Report

Chain Reactions Linking Acorns to Gypsy Moth Outbreaks and Lyme Disease Risk

Science  13 Feb 1998:
Vol. 279, Issue 5353, pp. 1023-1026
DOI: 10.1126/science.279.5353.1023

You are currently viewing the abstract.

View Full Text
As a service to the community, AAAS/Science has made this article free with registration.

Abstract

In eastern U.S. oak forests, defoliation by gypsy moths and the risk of Lyme disease are determined by interactions among acorns, white-footed mice, moths, deer, and ticks. Experimental removal of mice, which eat moth pupae, demonstrated that moth outbreaks are caused by reductions in mouse density that occur when there are no acorns. Experimental acorn addition increased mouse density. Acorn addition also increased densities of black-legged ticks, evidently by attracting deer, which are key tick hosts. Mice are primarily responsible for infecting ticks with the Lyme disease agent. The results have important implications for predicting and managing forest health and human health.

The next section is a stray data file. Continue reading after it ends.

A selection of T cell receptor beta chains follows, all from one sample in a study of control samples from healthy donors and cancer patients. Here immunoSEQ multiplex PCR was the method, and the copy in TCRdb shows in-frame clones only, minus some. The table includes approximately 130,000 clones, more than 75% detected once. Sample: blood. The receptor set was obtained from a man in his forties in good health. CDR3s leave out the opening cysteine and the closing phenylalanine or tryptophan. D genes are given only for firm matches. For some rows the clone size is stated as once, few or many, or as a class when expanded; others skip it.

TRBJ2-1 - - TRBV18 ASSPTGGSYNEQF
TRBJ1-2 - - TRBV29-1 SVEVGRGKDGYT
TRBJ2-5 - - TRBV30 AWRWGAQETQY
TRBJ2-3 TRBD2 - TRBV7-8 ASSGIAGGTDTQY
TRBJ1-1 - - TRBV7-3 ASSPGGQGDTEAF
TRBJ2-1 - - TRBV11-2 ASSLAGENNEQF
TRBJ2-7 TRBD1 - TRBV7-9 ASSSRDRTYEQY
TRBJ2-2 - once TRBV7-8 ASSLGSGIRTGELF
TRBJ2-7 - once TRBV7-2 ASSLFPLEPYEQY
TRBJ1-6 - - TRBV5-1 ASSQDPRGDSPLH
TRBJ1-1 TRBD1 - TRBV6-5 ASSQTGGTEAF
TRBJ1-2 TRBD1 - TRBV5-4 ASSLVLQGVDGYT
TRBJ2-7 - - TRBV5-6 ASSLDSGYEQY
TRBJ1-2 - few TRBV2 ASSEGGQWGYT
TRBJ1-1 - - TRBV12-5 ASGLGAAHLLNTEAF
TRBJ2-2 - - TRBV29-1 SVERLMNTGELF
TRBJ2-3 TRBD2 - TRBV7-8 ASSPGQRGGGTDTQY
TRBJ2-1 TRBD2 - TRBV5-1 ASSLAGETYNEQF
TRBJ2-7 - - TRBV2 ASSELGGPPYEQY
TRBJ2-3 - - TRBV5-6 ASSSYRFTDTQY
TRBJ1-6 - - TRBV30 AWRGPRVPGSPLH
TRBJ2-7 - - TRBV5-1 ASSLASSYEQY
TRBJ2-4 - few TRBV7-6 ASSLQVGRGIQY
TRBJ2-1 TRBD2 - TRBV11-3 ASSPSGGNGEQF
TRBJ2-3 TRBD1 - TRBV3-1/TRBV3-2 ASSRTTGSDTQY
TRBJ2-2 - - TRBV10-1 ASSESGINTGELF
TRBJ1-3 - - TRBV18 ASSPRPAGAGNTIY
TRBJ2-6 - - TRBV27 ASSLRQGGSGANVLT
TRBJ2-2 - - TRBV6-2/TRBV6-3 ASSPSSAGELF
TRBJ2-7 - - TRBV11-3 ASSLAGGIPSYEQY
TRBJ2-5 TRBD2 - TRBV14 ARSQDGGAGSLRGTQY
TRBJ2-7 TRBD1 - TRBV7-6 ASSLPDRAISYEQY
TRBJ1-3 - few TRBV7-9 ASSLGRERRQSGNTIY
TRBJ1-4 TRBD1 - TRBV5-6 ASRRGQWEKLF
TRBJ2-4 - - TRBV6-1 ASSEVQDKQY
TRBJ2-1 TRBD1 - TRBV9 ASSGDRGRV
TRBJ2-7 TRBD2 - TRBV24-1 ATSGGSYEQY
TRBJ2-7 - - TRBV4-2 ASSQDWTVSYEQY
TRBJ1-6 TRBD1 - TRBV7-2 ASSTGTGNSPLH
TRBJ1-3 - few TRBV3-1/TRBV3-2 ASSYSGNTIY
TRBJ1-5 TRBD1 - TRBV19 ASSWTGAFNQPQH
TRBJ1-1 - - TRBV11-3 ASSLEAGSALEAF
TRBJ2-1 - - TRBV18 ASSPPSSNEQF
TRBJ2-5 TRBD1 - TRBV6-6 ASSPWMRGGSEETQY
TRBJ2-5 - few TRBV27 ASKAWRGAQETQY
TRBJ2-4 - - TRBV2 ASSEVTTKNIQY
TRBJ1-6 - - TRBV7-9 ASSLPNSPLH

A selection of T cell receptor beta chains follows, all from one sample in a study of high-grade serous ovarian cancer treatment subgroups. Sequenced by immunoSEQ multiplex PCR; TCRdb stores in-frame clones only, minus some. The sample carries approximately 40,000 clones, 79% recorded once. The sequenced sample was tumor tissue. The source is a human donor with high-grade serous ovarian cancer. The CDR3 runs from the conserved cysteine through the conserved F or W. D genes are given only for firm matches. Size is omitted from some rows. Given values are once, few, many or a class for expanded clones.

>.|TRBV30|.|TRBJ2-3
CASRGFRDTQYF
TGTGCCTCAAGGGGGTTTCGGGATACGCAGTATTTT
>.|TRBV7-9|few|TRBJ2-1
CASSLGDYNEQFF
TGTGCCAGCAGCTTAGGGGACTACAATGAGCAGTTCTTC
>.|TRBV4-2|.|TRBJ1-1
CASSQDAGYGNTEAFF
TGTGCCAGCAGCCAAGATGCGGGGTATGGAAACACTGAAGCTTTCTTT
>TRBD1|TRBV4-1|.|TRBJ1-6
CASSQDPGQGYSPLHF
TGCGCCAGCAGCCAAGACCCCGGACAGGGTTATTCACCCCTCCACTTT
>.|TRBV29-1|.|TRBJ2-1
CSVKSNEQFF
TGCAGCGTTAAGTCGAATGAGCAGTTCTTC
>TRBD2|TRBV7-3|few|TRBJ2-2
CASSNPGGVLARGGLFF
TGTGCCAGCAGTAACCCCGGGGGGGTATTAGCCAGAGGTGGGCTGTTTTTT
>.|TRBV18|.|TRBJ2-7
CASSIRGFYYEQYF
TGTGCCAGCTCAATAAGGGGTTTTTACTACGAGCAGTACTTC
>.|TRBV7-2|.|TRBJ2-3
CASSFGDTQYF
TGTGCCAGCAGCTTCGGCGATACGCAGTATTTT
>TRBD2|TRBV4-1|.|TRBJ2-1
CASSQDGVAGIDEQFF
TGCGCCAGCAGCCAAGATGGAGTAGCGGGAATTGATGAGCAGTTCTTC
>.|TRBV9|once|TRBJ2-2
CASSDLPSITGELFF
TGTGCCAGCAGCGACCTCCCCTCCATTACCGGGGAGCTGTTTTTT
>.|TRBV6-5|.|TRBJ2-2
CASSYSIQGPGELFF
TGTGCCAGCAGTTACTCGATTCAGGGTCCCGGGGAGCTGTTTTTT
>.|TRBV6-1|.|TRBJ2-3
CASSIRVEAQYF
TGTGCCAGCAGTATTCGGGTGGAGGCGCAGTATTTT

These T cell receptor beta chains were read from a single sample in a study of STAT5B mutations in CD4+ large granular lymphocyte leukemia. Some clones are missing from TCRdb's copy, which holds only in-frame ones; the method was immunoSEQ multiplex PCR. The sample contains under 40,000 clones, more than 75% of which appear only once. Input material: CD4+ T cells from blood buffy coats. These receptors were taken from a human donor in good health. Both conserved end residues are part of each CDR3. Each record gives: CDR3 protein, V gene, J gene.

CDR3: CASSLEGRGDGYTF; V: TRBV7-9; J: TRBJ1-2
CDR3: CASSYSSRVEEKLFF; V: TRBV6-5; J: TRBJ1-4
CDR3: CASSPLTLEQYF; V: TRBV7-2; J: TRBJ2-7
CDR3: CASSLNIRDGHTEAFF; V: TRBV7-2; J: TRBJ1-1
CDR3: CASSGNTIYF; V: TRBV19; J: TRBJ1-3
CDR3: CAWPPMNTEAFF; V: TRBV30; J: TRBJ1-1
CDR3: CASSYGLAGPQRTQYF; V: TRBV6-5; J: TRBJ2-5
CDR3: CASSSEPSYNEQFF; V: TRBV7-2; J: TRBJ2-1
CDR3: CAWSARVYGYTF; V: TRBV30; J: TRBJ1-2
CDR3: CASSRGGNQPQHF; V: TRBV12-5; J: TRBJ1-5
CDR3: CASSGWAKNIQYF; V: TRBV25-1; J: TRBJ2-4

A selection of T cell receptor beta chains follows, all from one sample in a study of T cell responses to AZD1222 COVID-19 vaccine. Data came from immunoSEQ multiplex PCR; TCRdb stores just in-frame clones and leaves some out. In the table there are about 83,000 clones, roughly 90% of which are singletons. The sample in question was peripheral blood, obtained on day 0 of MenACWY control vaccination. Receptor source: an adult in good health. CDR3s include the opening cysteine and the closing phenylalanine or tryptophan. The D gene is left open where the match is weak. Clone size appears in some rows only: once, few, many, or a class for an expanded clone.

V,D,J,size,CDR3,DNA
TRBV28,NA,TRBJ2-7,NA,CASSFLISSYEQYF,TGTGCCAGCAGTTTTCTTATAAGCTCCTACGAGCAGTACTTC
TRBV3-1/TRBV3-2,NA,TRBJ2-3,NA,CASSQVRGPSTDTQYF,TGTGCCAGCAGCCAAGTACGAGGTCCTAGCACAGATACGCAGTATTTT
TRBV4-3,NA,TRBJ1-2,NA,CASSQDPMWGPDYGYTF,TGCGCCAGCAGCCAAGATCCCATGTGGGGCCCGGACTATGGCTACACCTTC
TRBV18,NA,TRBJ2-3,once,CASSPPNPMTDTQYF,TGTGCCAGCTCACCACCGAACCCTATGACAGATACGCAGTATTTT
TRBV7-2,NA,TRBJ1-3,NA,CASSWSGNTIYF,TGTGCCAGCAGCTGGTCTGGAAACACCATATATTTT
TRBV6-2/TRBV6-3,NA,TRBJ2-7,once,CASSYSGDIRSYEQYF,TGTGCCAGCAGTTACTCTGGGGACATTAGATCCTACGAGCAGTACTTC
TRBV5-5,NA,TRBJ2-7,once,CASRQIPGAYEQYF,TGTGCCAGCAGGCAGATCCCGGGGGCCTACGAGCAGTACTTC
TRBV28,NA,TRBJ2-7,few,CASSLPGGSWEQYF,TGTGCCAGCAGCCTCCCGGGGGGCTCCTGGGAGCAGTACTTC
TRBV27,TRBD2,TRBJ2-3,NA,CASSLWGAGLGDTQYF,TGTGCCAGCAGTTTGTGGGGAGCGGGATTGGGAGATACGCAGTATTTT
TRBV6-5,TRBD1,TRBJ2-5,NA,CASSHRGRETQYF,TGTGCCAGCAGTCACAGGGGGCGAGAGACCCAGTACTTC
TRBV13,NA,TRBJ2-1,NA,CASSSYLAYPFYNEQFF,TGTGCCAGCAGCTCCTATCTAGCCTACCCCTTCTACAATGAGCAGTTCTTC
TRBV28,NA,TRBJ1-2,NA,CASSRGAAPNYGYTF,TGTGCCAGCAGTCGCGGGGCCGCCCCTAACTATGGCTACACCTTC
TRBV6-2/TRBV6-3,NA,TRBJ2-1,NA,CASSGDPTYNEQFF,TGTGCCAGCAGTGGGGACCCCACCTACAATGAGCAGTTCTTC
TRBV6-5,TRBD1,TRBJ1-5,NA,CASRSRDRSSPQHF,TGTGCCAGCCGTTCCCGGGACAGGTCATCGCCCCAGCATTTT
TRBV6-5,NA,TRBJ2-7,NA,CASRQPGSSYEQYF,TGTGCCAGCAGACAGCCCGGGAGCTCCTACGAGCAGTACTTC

• * To whom correspondence should be addressed. E-mail: clivegjones{at}compuserve.com

View Full Text

Cited By...